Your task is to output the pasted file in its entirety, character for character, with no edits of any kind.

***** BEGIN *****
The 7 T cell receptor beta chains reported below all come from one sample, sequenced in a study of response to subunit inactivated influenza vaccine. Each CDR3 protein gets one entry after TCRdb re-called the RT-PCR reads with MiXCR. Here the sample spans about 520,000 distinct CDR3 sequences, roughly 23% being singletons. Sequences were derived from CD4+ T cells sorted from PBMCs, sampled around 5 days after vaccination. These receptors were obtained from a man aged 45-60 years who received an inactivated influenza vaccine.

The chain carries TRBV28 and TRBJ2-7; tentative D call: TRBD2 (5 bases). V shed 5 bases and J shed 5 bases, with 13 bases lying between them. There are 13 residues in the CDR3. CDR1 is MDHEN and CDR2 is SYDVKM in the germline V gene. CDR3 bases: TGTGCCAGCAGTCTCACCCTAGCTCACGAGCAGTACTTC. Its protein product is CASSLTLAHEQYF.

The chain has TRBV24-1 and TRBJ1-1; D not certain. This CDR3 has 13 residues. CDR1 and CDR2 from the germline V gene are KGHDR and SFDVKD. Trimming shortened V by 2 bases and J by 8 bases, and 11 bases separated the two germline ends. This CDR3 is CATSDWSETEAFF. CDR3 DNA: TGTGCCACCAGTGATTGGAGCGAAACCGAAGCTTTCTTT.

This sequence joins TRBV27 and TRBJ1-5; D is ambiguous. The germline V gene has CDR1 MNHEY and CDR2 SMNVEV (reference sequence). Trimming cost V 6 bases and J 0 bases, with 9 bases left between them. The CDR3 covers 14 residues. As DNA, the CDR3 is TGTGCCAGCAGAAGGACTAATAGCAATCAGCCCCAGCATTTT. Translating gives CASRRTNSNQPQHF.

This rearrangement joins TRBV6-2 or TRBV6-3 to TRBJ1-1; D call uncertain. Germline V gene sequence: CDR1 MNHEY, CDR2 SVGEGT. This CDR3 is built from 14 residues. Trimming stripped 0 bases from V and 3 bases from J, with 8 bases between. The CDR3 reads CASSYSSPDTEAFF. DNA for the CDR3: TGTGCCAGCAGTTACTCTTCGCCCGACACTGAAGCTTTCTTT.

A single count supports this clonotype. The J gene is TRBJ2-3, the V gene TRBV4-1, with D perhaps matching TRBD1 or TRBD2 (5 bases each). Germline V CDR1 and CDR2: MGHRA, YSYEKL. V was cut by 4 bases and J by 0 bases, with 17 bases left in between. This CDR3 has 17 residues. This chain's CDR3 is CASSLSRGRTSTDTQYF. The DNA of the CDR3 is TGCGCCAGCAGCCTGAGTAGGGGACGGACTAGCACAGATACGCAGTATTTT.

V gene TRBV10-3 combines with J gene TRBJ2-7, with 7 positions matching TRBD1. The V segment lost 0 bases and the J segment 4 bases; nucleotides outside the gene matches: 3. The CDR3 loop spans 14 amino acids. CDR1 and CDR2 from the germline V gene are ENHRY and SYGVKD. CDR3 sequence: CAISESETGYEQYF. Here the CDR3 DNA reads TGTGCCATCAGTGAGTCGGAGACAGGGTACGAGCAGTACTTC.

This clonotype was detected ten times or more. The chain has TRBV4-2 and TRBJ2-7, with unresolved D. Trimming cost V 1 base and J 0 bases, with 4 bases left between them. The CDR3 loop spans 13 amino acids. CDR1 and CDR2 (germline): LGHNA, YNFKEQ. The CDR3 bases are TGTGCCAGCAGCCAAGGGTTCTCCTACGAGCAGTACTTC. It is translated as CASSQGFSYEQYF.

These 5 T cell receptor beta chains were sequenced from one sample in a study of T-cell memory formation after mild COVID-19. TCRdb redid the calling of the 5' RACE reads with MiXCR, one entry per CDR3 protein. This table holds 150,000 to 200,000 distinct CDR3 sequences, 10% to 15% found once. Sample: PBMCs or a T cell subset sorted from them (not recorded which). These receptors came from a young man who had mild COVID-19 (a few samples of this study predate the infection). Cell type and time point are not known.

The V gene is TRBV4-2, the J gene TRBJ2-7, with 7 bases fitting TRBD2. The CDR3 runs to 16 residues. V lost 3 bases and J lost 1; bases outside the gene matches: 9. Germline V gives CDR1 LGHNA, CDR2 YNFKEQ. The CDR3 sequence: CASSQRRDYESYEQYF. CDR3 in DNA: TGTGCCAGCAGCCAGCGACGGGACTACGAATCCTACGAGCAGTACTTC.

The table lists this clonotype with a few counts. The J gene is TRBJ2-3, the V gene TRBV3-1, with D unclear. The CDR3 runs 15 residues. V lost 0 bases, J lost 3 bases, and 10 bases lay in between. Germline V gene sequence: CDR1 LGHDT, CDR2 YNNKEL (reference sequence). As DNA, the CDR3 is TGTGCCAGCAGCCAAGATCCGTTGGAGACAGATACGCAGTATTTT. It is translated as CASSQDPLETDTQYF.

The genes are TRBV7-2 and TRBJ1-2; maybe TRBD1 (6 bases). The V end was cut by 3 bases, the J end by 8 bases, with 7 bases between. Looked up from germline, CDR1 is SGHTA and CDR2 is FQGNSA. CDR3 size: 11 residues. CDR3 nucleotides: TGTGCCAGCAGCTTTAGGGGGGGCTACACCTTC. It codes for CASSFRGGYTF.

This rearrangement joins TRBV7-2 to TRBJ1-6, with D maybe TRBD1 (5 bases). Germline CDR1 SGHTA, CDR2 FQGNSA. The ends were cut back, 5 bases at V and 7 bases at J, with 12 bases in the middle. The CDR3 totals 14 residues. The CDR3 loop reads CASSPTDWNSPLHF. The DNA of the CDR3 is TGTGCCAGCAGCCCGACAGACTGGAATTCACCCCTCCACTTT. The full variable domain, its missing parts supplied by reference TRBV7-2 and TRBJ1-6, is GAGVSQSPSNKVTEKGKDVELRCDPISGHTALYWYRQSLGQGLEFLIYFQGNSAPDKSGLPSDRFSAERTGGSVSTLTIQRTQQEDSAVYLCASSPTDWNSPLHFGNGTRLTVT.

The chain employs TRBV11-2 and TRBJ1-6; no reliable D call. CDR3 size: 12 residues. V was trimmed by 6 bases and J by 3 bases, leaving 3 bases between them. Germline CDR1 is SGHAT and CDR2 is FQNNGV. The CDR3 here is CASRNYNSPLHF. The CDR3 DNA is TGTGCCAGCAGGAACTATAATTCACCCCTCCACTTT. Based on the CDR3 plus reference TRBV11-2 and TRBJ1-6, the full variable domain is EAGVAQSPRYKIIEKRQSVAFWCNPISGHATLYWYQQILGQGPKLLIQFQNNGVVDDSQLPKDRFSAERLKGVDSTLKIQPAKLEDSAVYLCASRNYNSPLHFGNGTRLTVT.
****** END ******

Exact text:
The 7 T cell receptor beta chains reported below all come from one sample, sequenced in a study of response to subunit inactivated influenza vaccine. Each CDR3 protein gets one entry after TCRdb re-called the RT-PCR reads with MiXCR. Here the sample spans about 520,000 distinct CDR3 sequences, roughly 23% being singletons. Sequences were derived from CD4+ T cells sorted from PBMCs, sampled around 5 days after vaccination. These receptors were obtained from a man aged 45-60 years who received an inactivated influenza vaccine.

The chain carries TRBV28 and TRBJ2-7; tentative D call: TRBD2 (5 bases). V shed 5 bases and J shed 5 bases, with 13 bases lying between them. There are 13 residues in the CDR3. CDR1 is MDHEN and CDR2 is SYDVKM in the germline V gene. CDR3 bases: TGTGCCAGCAGTCTCACCCTAGCTCACGAGCAGTACTTC. Its protein product is CASSLTLAHEQYF.

The chain has TRBV24-1 and TRBJ1-1; D not certain. This CDR3 has 13 residues. CDR1 and CDR2 from the germline V gene are KGHDR and SFDVKD. Trimming shortened V by 2 bases and J by 8 bases, and 11 bases separated the two germline ends. This CDR3 is CATSDWSETEAFF. CDR3 DNA: TGTGCCACCAGTGATTGGAGCGAAACCGAAGCTTTCTTT.

This sequence joins TRBV27 and TRBJ1-5; D is ambiguous. The germline V gene has CDR1 MNHEY and CDR2 SMNVEV (reference sequence). Trimming cost V 6 bases and J 0 bases, with 9 bases left between them. The CDR3 covers 14 residues. As DNA, the CDR3 is TGTGCCAGCAGAAGGACTAATAGCAATCAGCCCCAGCATTTT. Translating gives CASRRTNSNQPQHF.

This rearrangement joins TRBV6-2 or TRBV6-3 to TRBJ1-1; D call uncertain. Germline V gene sequence: CDR1 MNHEY, CDR2 SVGEGT. This CDR3 is built from 14 residues. Trimming stripped 0 bases from V and 3 bases from J, with 8 bases between. The CDR3 reads CASSYSSPDTEAFF. DNA for the CDR3: TGTGCCAGCAGTTACTCTTCGCCCGACACTGAAGCTTTCTTT.

A single count supports this clonotype. The J gene is TRBJ2-3, the V gene TRBV4-1, with D perhaps matching TRBD1 or TRBD2 (5 bases each). Germline V CDR1 and CDR2: MGHRA, YSYEKL. V was cut by 4 bases and J by 0 bases, with 17 bases left in between. This CDR3 has 17 residues. This chain's CDR3 is CASSLSRGRTSTDTQYF. The DNA of the CDR3 is TGCGCCAGCAGCCTGAGTAGGGGACGGACTAGCACAGATACGCAGTATTTT.

V gene TRBV10-3 combines with J gene TRBJ2-7, with 7 positions matching TRBD1. The V segment lost 0 bases and the J segment 4 bases; nucleotides outside the gene matches: 3. The CDR3 loop spans 14 amino acids. CDR1 and CDR2 from the germline V gene are ENHRY and SYGVKD. CDR3 sequence: CAISESETGYEQYF. Here the CDR3 DNA reads TGTGCCATCAGTGAGTCGGAGACAGGGTACGAGCAGTACTTC.

This clonotype was detected ten times or more. The chain has TRBV4-2 and TRBJ2-7, with unresolved D. Trimming cost V 1 base and J 0 bases, with 4 bases left between them. The CDR3 loop spans 13 amino acids. CDR1 and CDR2 (germline): LGHNA, YNFKEQ. The CDR3 bases are TGTGCCAGCAGCCAAGGGTTCTCCTACGAGCAGTACTTC. It is translated as CASSQGFSYEQYF.

These 5 T cell receptor beta chains were sequenced from one sample in a study of T-cell memory formation after mild COVID-19. TCRdb redid the calling of the 5' RACE reads with MiXCR, one entry per CDR3 protein. This table holds 150,000 to 200,000 distinct CDR3 sequences, 10% to 15% found once. Sample: PBMCs or a T cell subset sorted from them (not recorded which). These receptors came from a young man who had mild COVID-19 (a few samples of this study predate the infection). Cell type and time point are not known.

The V gene is TRBV4-2, the J gene TRBJ2-7, with 7 bases fitting TRBD2. The CDR3 runs to 16 residues. V lost 3 bases and J lost 1; bases outside the gene matches: 9. Germline V gives CDR1 LGHNA, CDR2 YNFKEQ. The CDR3 sequence: CASSQRRDYESYEQYF. CDR3 in DNA: TGTGCCAGCAGCCAGCGACGGGACTACGAATCCTACGAGCAGTACTTC.

The table lists this clonotype with a few counts. The J gene is TRBJ2-3, the V gene TRBV3-1, with D unclear. The CDR3 runs 15 residues. V lost 0 bases, J lost 3 bases, and 10 bases lay in between. Germline V gene sequence: CDR1 LGHDT, CDR2 YNNKEL (reference sequence). As DNA, the CDR3 is TGTGCCAGCAGCCAAGATCCGTTGGAGACAGATACGCAGTATTTT. It is translated as CASSQDPLETDTQYF.

The genes are TRBV7-2 and TRBJ1-2; maybe TRBD1 (6 bases). The V end was cut by 3 bases, the J end by 8 bases, with 7 bases between. Looked up from germline, CDR1 is SGHTA and CDR2 is FQGNSA. CDR3 size: 11 residues. CDR3 nucleotides: TGTGCCAGCAGCTTTAGGGGGGGCTACACCTTC. It codes for CASSFRGGYTF.

This rearrangement joins TRBV7-2 to TRBJ1-6, with D maybe TRBD1 (5 bases). Germline CDR1 SGHTA, CDR2 FQGNSA. The ends were cut back, 5 bases at V and 7 bases at J, with 12 bases in the middle. The CDR3 totals 14 residues. The CDR3 loop reads CASSPTDWNSPLHF. The DNA of the CDR3 is TGTGCCAGCAGCCCGACAGACTGGAATTCACCCCTCCACTTT. The full variable domain, its missing parts supplied by reference TRBV7-2 and TRBJ1-6, is GAGVSQSPSNKVTEKGKDVELRCDPISGHTALYWYRQSLGQGLEFLIYFQGNSAPDKSGLPSDRFSAERTGGSVSTLTIQRTQQEDSAVYLCASSPTDWNSPLHFGNGTRLTVT.

The chain employs TRBV11-2 and TRBJ1-6; no reliable D call. CDR3 size: 12 residues. V was trimmed by 6 bases and J by 3 bases, leaving 3 bases between them. Germline CDR1 is SGHAT and CDR2 is FQNNGV. The CDR3 here is CASRNYNSPLHF. The CDR3 DNA is TGTGCCAGCAGGAACTATAATTCACCCCTCCACTTT. Based on the CDR3 plus reference TRBV11-2 and TRBJ1-6, the full variable domain is EAGVAQSPRYKIIEKRQSVAFWCNPISGHATLYWYQQILGQGPKLLIQFQNNGVVDDSQLPKDRFSAERLKGVDSTLKIQPAKLEDSAVYLCASRNYNSPLHFGNGTRLTVT.